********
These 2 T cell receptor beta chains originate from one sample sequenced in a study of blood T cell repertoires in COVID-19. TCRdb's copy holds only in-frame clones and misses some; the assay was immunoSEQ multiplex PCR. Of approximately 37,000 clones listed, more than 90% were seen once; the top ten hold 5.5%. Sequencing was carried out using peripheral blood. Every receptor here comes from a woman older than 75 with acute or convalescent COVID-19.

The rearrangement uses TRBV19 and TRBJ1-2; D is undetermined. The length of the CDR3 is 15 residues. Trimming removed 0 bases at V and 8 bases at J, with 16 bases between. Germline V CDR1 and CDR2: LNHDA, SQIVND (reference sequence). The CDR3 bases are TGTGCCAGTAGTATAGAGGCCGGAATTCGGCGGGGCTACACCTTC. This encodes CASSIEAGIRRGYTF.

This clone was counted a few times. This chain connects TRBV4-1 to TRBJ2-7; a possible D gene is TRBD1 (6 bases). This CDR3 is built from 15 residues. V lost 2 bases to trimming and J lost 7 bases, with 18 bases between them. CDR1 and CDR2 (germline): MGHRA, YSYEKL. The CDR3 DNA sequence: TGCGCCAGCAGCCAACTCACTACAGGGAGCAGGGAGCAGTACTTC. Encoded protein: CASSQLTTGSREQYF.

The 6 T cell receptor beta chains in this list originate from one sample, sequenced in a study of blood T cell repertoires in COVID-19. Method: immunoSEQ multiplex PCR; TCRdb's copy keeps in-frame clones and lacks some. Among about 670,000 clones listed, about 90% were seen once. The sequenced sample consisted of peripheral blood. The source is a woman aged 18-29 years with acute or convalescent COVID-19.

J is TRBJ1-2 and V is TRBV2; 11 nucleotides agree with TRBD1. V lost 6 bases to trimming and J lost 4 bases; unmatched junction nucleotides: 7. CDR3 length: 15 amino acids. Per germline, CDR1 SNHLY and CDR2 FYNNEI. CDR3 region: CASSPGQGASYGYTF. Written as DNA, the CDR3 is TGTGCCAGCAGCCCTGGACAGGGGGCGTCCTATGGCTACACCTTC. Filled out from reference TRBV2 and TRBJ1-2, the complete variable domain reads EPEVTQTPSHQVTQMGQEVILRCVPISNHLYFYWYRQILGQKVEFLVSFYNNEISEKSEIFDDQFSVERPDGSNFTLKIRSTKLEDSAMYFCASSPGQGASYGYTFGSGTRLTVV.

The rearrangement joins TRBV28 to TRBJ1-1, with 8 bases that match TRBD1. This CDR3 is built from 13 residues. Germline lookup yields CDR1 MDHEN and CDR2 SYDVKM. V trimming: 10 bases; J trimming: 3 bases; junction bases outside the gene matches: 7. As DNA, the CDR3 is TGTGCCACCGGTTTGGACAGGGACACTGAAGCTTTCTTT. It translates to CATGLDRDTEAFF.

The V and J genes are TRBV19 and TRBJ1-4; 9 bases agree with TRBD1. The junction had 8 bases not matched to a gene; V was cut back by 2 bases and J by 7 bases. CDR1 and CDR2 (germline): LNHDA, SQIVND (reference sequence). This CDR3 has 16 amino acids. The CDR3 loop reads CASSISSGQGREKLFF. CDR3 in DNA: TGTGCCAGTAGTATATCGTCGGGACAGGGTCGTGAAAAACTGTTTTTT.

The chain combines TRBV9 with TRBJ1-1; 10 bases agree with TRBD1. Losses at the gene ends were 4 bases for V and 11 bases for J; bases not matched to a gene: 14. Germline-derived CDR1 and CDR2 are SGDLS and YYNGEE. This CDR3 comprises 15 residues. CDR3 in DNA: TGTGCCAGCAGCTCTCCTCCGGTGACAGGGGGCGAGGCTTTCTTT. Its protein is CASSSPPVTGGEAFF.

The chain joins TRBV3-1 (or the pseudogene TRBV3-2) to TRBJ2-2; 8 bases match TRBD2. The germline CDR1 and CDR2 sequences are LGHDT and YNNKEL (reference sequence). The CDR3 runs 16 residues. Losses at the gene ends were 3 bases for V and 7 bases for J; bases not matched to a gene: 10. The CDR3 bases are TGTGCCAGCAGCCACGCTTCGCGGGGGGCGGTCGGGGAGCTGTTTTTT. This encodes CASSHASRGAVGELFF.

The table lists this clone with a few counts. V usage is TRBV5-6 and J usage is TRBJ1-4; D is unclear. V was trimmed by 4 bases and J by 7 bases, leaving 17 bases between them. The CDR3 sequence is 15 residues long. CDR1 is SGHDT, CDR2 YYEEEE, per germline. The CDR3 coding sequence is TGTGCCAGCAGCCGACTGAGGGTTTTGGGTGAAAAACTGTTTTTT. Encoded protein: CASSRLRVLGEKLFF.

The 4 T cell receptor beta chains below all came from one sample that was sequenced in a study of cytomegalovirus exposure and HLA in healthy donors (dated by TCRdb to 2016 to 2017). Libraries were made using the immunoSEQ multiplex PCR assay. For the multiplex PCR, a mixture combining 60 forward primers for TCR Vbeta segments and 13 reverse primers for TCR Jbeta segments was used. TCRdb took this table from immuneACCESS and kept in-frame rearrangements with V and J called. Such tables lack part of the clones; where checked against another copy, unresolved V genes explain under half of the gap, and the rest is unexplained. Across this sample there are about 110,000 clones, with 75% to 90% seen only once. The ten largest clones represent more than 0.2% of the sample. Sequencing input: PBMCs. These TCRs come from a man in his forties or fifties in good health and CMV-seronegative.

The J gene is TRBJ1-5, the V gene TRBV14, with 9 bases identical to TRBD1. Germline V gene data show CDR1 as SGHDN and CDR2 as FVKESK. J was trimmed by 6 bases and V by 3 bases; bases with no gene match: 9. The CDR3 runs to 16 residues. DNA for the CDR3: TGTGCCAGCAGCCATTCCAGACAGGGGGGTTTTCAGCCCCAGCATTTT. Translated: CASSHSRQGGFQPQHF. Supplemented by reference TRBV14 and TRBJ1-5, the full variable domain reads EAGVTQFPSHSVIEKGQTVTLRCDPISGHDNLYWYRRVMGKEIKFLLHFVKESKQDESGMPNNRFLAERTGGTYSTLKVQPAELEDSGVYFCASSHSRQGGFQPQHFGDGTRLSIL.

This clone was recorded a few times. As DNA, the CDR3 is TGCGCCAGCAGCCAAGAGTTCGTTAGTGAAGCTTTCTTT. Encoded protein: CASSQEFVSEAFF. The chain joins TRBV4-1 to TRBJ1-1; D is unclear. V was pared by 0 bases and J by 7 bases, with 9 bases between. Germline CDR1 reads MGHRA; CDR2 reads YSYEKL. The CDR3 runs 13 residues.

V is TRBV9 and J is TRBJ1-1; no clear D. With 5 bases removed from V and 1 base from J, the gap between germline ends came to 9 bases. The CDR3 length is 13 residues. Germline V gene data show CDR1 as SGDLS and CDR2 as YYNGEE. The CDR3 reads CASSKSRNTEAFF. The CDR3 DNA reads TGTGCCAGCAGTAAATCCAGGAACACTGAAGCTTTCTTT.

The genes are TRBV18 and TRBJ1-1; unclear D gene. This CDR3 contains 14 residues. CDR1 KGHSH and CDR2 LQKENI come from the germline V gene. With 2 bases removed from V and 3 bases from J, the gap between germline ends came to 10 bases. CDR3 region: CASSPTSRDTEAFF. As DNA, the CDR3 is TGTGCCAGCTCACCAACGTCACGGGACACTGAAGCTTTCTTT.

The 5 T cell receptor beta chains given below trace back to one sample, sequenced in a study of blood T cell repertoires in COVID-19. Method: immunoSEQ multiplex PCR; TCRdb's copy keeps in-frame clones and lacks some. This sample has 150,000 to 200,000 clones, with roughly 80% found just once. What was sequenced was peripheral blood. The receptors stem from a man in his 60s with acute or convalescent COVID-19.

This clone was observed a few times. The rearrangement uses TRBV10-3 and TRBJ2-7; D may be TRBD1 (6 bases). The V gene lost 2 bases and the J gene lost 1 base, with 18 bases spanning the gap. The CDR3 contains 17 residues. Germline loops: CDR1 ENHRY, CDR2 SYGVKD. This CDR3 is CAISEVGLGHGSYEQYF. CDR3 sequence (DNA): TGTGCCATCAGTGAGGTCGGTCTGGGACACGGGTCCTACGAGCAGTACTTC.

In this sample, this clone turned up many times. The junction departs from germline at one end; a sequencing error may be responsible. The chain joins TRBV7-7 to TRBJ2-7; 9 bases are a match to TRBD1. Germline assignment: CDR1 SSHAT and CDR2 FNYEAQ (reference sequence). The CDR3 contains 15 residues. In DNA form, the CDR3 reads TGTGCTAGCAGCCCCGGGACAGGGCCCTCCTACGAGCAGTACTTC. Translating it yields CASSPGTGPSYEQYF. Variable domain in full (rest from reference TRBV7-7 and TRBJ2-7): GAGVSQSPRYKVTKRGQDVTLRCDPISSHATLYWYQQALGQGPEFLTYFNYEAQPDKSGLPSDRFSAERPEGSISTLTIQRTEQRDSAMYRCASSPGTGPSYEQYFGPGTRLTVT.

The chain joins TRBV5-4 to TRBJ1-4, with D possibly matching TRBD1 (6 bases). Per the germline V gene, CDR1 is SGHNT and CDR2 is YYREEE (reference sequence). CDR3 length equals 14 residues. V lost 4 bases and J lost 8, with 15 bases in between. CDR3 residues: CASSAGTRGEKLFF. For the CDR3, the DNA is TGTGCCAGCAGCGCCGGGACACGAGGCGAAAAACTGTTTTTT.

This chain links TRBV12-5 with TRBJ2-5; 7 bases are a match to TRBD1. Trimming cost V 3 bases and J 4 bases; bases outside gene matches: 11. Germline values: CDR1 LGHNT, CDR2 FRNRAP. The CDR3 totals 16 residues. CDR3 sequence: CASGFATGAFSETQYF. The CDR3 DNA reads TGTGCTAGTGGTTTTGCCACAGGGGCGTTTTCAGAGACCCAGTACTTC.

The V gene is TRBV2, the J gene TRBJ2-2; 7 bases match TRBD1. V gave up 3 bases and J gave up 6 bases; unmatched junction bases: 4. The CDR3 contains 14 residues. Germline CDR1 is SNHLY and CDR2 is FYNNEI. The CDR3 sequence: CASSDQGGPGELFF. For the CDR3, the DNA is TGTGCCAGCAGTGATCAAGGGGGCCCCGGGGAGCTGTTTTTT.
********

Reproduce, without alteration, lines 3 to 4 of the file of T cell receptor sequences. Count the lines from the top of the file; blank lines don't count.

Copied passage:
This clone was counted a few times. This chain connects TRBV4-1 to TRBJ2-7; a possible D gene is TRBD1 (6 bases). This CDR3 is built from 15 residues. V lost 2 bases to trimming and J lost 7 bases, with 18 bases between them. CDR1 and CDR2 (germline): MGHRA, YSYEKL. The CDR3 DNA sequence: TGCGCCAGCAGCCAACTCACTACAGGGAGCAGGGAGCAGTACTTC. Encoded protein: CASSQLTTGSREQYF.

The 6 T cell receptor beta chains in this list originate from one sample, sequenced in a study of blood T cell repertoires in COVID-19. Method: immunoSEQ multiplex PCR; TCRdb's copy keeps in-frame clones and lacks some. Among about 670,000 clones listed, about 90% were seen once. The sequenced sample consisted of peripheral blood. The source is a woman aged 18-29 years with acute or convalescent COVID-19.